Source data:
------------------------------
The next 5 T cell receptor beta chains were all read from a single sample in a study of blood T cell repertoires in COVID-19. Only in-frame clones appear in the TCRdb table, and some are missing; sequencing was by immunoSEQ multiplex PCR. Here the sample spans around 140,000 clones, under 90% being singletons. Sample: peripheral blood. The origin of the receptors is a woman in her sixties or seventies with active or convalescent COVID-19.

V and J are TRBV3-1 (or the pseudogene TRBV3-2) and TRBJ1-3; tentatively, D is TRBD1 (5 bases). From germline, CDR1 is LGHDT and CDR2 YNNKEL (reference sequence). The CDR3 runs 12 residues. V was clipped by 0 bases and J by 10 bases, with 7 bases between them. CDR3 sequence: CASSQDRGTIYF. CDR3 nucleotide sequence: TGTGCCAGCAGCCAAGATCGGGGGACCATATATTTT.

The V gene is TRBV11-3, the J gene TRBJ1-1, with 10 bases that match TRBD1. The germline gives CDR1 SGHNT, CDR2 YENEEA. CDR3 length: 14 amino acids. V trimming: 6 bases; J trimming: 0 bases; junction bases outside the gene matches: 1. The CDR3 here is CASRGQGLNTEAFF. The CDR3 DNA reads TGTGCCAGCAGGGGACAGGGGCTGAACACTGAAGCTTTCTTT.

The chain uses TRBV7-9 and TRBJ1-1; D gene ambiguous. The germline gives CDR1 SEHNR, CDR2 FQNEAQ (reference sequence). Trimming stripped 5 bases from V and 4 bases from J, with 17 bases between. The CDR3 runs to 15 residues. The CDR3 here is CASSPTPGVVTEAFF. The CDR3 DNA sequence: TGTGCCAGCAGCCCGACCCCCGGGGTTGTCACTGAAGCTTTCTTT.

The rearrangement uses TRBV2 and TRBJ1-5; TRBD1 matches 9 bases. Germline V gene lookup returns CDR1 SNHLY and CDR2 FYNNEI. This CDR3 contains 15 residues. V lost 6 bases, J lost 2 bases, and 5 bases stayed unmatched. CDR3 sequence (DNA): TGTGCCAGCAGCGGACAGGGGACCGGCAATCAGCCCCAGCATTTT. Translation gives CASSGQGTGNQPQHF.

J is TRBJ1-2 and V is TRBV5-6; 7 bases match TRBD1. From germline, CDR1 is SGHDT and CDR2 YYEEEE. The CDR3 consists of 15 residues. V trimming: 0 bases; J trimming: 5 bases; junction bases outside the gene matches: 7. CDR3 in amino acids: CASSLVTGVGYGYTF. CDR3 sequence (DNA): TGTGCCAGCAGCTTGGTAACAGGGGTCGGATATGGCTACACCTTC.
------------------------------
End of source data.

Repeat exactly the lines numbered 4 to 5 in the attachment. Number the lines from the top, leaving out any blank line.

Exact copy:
The chain uses TRBV7-9 and TRBJ1-1; D gene ambiguous. The germline gives CDR1 SEHNR, CDR2 FQNEAQ (reference sequence). Trimming stripped 5 bases from V and 4 bases from J, with 17 bases between. The CDR3 runs to 15 residues. The CDR3 here is CASSPTPGVVTEAFF. The CDR3 DNA sequence: TGTGCCAGCAGCCCGACCCCCGGGGTTGTCACTGAAGCTTTCTTT.

The rearrangement uses TRBV2 and TRBJ1-5; TRBD1 matches 9 bases. Germline V gene lookup returns CDR1 SNHLY and CDR2 FYNNEI. This CDR3 contains 15 residues. V lost 6 bases, J lost 2 bases, and 5 bases stayed unmatched. CDR3 sequence (DNA): TGTGCCAGCAGCGGACAGGGGACCGGCAATCAGCCCCAGCATTTT. Translation gives CASSGQGTGNQPQHF.